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Wildlife conservation reduces pandemic risk

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By Abiodun Okunloye

Educating wildlife consumers and strictly enforcing regulations is crucial.

In order to prevent the spread of infectious diseases in the future, the Wild Africa Fund has urged swift action to combat illicit wildlife trading, deforestation, and climate change. The recently reported cases of anthrax, monkeypox, which is now known as Mpox, and Marburg virus in certain regions of Africa, as well as the continuing COVID-19 pandemic, act as evidence that zoonotic diseases are still posing a substantial danger to human health, economy, and global security.

At a press conference held in honour of World Zoonoses Day, Wild Africa Fund Co-Founder and CEO Peter Knights said that eating bushmeat in urban areas is a major contributor to the spread of zoonotic illnesses. This problem has to be eradicated by educating urban consumers, strictly enforcing regulations, and protecting what little animal habitat is left in the nation. Meanwhile, as Knights pointed out, the country needs to provide other means of livelihood for the people who rely on hunting bushmeat.

The effect of illicit wildlife trade on health and the economy is enormous.

Dr. Mark Ofua, a veterinarian and the Nigerian spokesman for Wild Africa Fund said the country couldn’t afford to be at the forefront of the next outbreak. The impact of Nigeria’s role as a major transit point for illicit wildlife trade on human health and the economy is enormous. New wildlife legislation was presented before the election, and the government has to approve it as soon as possible to prevent the spread of zoonotic diseases, end the illicit bushmeat trade, and safeguard the environment.

Also, Professor Akin Abayomi, who serves as One Health advocate, echoed these issues, stating that people should consider what COVID has caused to the global economy, from which the world is still trying to recover, before deciding to consume wildlife. He went on to say that ignorance of the natural world leads to the destruction of ecosystems and the spread of disease when humans invade the territory of animals, which includes cutting down trees, destroying their habitats, and coming into direct contact with wild animals.

2012 to 2022 sees a surge in the number of outbreaks.

It is impossible for the human population to develop an immunity to a specific infection if they have never been exposed to it before. This opens the door for the pathogen to spread across the human population rapidly. About 6 out of 10 persons infected with Ebola will die. Five out of ten people will die from Lassa fever. However, the World Health Organization (WHO) was cited by the group to show that between 2012 and 2022, the number of cases of zoonotic outbreaks in the region increased by 63% when compared to the preceding decade of 2001 to 2011.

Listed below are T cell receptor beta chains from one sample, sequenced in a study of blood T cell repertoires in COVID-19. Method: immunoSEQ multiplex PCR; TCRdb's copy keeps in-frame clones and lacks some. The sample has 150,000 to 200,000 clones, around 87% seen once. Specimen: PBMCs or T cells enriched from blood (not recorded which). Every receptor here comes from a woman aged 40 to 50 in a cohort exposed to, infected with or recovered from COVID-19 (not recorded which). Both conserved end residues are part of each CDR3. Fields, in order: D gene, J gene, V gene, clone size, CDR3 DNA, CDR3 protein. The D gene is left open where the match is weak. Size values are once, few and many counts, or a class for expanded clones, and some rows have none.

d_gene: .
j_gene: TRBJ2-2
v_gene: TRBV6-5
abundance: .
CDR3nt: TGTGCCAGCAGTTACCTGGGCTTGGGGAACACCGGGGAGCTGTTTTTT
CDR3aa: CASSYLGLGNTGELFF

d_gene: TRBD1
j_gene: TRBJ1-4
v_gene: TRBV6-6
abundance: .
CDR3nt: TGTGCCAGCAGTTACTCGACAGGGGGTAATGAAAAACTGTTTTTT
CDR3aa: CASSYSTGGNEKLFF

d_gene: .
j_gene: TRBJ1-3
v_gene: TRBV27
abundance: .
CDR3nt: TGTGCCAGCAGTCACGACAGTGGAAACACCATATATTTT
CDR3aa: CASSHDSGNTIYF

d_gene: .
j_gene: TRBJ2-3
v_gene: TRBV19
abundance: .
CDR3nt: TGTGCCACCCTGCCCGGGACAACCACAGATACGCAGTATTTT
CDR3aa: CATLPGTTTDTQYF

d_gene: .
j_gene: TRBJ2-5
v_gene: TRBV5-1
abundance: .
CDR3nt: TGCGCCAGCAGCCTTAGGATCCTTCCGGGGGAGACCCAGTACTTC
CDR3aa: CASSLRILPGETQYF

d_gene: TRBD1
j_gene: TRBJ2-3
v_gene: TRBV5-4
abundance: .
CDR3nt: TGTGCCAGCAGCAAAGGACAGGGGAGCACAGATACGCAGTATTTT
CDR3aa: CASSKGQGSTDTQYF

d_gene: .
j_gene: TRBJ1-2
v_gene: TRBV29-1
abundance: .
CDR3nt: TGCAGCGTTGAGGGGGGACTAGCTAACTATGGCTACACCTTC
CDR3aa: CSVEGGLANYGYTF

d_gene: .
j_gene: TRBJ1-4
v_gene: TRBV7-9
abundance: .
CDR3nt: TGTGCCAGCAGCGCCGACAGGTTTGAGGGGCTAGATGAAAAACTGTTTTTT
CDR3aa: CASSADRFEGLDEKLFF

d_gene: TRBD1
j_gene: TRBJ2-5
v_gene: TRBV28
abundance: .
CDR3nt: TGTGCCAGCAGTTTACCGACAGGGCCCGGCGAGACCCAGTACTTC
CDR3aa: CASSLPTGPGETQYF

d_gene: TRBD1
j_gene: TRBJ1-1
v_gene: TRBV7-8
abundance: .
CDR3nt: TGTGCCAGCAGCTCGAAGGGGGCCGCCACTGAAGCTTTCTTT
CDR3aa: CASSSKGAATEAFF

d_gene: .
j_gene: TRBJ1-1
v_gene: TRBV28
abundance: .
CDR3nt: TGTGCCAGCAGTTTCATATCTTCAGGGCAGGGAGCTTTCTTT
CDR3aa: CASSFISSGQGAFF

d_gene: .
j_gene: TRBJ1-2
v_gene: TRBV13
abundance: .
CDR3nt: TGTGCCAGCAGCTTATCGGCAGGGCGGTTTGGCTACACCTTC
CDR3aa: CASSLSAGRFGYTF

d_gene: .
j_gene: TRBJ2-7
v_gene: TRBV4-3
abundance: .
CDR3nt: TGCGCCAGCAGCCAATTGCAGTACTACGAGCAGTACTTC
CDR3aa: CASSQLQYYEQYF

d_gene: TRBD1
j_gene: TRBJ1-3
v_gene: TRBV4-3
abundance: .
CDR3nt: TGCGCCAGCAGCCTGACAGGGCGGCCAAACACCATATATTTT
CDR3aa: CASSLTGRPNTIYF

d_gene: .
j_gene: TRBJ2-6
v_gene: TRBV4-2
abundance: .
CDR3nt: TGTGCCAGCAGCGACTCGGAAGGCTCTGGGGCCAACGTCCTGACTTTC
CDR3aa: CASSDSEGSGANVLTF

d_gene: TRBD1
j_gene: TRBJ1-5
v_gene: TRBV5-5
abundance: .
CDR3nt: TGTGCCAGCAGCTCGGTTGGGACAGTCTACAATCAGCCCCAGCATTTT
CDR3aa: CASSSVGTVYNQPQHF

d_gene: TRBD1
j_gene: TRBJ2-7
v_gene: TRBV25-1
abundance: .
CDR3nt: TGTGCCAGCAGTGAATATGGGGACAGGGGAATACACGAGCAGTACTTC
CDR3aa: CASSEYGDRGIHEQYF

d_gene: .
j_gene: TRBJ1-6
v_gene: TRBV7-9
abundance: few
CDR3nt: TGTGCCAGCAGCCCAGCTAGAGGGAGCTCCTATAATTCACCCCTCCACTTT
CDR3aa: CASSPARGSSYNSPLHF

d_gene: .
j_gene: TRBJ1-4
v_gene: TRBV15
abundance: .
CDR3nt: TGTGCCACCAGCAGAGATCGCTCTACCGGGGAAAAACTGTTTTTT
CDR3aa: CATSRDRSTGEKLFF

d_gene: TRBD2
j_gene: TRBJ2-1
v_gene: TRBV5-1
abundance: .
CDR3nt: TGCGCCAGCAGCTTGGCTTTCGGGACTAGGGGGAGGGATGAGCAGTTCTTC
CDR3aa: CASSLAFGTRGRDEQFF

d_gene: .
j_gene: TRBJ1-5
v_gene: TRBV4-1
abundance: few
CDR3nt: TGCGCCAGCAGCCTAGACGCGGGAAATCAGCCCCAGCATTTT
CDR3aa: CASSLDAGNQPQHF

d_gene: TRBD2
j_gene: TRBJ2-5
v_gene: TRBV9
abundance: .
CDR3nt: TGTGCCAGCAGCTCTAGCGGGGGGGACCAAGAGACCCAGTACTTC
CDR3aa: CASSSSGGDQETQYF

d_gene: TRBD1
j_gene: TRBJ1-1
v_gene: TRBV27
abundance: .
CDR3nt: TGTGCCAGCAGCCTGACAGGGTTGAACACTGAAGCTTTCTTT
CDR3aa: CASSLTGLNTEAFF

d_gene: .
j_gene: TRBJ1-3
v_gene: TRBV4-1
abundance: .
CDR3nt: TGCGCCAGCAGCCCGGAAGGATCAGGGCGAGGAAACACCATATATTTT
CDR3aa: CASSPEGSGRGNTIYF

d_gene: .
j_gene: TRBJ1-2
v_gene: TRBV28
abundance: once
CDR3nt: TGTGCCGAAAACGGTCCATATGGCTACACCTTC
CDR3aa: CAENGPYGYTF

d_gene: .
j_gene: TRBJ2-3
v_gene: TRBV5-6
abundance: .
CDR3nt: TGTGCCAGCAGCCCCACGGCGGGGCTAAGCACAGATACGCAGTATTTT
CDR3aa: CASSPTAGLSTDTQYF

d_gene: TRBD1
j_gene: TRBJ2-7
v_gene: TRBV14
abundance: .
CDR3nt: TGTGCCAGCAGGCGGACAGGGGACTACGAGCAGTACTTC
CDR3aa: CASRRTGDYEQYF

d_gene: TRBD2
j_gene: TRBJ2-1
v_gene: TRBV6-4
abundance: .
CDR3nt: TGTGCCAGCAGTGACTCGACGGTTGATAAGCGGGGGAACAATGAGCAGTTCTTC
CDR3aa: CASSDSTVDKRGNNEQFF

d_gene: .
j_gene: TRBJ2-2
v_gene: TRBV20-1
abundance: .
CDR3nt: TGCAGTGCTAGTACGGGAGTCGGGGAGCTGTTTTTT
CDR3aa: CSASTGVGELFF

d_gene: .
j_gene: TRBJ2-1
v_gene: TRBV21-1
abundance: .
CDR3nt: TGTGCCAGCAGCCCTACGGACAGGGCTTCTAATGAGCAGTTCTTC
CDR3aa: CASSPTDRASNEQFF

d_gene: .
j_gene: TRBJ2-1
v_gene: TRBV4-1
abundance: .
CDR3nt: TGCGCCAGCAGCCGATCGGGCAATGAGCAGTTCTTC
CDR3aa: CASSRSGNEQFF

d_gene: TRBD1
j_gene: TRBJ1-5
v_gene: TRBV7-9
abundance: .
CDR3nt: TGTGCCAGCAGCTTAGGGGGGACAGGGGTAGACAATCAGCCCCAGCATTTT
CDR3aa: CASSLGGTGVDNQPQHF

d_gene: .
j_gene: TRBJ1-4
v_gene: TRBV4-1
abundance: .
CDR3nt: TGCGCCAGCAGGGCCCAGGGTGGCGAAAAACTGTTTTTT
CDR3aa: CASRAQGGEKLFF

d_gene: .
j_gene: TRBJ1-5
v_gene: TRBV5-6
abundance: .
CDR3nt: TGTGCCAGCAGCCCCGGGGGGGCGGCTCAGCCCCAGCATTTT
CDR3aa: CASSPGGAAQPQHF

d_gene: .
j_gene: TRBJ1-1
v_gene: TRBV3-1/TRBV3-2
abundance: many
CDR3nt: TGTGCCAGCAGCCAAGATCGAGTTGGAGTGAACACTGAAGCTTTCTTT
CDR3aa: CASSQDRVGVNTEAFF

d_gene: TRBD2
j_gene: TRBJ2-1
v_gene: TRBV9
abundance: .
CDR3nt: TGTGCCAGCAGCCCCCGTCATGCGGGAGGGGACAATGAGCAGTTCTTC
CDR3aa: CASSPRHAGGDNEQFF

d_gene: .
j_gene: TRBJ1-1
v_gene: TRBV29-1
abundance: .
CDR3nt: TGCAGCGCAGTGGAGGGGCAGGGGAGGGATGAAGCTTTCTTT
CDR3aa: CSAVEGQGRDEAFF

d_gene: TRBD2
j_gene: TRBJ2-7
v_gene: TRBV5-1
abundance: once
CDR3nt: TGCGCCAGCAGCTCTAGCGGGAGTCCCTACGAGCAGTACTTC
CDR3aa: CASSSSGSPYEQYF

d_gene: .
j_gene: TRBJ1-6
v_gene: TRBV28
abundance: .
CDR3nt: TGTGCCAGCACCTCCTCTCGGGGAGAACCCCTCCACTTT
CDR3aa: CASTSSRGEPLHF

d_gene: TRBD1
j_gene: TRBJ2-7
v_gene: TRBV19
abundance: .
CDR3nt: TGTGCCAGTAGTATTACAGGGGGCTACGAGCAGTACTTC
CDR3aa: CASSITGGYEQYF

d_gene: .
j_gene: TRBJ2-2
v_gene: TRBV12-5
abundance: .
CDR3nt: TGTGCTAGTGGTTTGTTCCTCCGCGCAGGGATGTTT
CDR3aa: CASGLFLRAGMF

Africa is in an increasingly precarious position since it is dealing with issues such as fast urbanisation, population increase, deforestation, and commercial bushmeat trafficking. It is estimated that deadly germs present in animals are responsible for the transmission of around 60 percent of the world’s human infectious diseases. According to the United Nations Environment Programme (UNEP), zoonotic illnesses were responsible for economic losses of over $100 billion in the two decades prior to the invocation of COVID.

There are about 700,000 undiscovered zoonotic diseases.

Zoonotic infections are becoming an increasingly widespread problem all over Africa and the rest of the globe. According to research conducted by scientists, there are around 700,000 zoonotic diseases that have not yet been discovered but have the potential to be transmitted from animals to humans. Major infectious disease outbreaks, including the COVID-19 pandemic, Monkeypox (Mpox), Anthrax, Ebola, Marburg virus, Yellow fever, and Lassa fever, have all been documented in the past 12 months in Africa and throughout the globe.

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